Welcome to today's special edition of Lights On, a newsletter that brings you the key stories and exclusive intel on energy and climate change in South Asia.
Yesterday the IPCC released the third part of its landmark Sixth Assessment Report. If you want to hear from lead author Navroz Dubash and ask your own questions, join me on Twitter Spaces for a chat, at 4.30pm IST. Follow me on Twitter for updates and to set a reminder:
It’s not too late to keep global warming within 1.5C by the end of the century, the scientists of the UN climate body said this week. But as emissions continue to increase, all countries need to rethink their development path now so it meets the goal of aggressive carbon reduction this decade - with global emissions peaking by 2025 and about halving by 2030, compared to 2010 levels.
The third instalment of the Sixth Assessment Report compiled by the Intergovernmental Panel on Climate Change (IPCC) is likely the last scientific assessment charting a path compatible with the most ambitious climate goal before the window for action closes. According to its models, a world where global warming doesn’t exceed 1.5C by 2100 will see the use of coal, oil and gas decline by 95, 60 and 45 percent respectively by 2050, compared to 2019 levels. This is a tall order for all nations, but particularly for emerging economies still relying on fossil fuels for short term stability and long term growth.
India, the third largest global emitter, is one of them. With a population fast approaching 1.5 billion, and a GDP per capita hovering around $1800, the country still depends on coal for 70 percent of its energy needs, an industry that directly and indirectly supports 3.6 million workers. Such is India’s fossil fuel dependence that the government doesn't shy away from buying Russian oil at a time in which this could damage the country’s international standing, citing energy security as the first priority.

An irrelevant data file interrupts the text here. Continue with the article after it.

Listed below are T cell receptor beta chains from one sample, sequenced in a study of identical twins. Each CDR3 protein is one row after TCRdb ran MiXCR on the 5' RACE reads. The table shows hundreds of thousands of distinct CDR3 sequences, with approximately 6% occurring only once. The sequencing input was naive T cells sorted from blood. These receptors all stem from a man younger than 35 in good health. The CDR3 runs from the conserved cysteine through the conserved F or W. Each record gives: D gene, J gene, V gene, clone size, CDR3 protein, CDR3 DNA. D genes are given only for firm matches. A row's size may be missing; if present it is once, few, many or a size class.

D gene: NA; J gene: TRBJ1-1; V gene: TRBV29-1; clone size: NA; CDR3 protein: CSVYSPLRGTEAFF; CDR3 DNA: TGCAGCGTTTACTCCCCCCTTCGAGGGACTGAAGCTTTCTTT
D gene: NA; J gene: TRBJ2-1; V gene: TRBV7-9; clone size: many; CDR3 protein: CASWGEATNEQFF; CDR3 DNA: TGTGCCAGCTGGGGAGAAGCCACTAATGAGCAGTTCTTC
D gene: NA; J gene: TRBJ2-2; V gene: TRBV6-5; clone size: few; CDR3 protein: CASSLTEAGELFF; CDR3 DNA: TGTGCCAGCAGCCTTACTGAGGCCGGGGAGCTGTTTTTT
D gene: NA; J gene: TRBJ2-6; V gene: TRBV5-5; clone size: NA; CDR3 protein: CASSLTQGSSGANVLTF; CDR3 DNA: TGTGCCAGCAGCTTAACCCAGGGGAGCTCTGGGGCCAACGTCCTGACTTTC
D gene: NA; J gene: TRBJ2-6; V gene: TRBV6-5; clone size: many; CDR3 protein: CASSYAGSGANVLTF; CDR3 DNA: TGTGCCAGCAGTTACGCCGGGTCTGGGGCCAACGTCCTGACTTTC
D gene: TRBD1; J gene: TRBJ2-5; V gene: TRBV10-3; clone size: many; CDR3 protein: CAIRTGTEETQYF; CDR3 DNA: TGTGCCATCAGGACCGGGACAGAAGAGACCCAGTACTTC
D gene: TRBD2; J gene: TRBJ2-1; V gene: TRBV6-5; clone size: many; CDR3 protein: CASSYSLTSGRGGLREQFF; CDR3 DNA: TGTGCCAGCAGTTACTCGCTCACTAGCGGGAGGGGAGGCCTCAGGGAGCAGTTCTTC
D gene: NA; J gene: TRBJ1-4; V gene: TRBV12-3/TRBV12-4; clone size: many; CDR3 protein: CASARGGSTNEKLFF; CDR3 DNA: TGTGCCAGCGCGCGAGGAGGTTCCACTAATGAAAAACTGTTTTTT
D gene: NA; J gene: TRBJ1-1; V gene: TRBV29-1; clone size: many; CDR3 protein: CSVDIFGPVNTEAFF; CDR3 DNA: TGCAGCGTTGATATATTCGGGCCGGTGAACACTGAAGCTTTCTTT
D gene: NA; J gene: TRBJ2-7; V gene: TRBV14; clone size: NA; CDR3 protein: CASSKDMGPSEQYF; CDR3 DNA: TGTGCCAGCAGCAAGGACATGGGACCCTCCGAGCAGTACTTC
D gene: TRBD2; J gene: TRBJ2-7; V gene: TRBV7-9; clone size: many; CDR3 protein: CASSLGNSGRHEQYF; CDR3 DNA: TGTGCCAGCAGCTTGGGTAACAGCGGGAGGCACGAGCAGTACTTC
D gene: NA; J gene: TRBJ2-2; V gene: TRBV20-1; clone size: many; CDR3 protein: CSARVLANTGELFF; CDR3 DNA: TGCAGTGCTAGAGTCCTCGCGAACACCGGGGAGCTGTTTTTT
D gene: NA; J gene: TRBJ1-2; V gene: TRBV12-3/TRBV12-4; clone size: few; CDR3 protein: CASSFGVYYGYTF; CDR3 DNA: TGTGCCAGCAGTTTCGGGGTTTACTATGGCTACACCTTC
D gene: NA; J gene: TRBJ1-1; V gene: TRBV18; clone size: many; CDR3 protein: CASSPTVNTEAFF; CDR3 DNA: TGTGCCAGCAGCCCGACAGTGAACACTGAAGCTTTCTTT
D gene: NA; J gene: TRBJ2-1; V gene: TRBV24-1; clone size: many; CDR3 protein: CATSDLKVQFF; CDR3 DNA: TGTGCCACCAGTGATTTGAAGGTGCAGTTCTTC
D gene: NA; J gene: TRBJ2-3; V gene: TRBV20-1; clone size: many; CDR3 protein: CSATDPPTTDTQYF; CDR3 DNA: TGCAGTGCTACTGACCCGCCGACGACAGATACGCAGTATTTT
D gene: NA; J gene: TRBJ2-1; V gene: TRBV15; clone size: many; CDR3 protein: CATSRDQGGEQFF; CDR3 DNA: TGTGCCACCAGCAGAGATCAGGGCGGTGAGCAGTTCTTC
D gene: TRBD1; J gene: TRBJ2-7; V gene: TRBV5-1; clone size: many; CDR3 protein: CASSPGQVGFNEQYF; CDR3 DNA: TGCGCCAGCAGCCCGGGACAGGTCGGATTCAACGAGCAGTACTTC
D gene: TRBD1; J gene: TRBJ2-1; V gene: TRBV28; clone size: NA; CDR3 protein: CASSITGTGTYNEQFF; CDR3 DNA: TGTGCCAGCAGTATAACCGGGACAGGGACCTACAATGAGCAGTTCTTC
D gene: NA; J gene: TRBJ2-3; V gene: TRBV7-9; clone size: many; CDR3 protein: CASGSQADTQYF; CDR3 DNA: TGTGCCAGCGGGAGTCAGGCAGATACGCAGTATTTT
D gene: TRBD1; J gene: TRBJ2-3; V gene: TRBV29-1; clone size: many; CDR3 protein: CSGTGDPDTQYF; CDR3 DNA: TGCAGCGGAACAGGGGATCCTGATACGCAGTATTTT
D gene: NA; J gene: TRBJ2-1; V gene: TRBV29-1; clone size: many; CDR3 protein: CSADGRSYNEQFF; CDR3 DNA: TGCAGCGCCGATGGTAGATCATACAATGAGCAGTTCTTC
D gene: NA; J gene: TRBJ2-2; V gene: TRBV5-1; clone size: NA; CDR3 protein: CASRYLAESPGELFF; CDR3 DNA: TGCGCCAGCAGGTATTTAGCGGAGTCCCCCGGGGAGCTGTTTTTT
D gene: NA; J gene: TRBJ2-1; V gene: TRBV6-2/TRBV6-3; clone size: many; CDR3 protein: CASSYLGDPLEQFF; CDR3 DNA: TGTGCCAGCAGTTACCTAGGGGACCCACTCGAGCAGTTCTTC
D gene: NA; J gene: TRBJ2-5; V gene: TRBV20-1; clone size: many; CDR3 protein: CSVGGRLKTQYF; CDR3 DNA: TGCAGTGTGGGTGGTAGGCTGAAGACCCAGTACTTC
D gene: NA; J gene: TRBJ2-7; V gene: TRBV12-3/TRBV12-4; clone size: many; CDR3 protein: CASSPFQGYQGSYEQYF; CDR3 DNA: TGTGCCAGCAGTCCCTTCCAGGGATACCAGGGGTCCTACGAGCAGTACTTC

In November 2021, India’s delegation infamously stalled the COP26 climate negotiations at the very last moment over the mention of a ‘coal phaseout’ target in the text - even if largely symbolic, the notion could not make it to the final agreement. "How can anyone expect that developing countries make promises about phasing out coal and fossil fuel subsidies? Developing countries still have to deal with their poverty reduction agenda," the head of the delegation, environment minister Bhupender Yadav, said to the COP26 plenary.
But the IPCC scientists now say that for a chance to keep the world under the 1.5C threshold, all unabated coal - plants that are not equipped with carbon trapping technologies - has to go. Currently, India has about 211GW of operational coal capacity, and another 55GW under various phases of construction. None of these plants has or will come with carbon capture and storage (CCS), an early stage, expensive and water-intensive technology that the IPCC mentions as a potential mitigation option when everything else fails.
For India, says Balasubramanian Viswanathan, a policy adviser with the International Institute for Sustainable Development (IISD), the take-home message from the new IPCC report is unequivocal. “It is no longer enough to only have high ambition for clean energy, we also need a plan for fossil energy,” he says. Putting off hard decisions on phase down is only going to make those decisions costlier. “We need to look seriously into our large fleet of fossil assets, especially among our publicly owned entities.”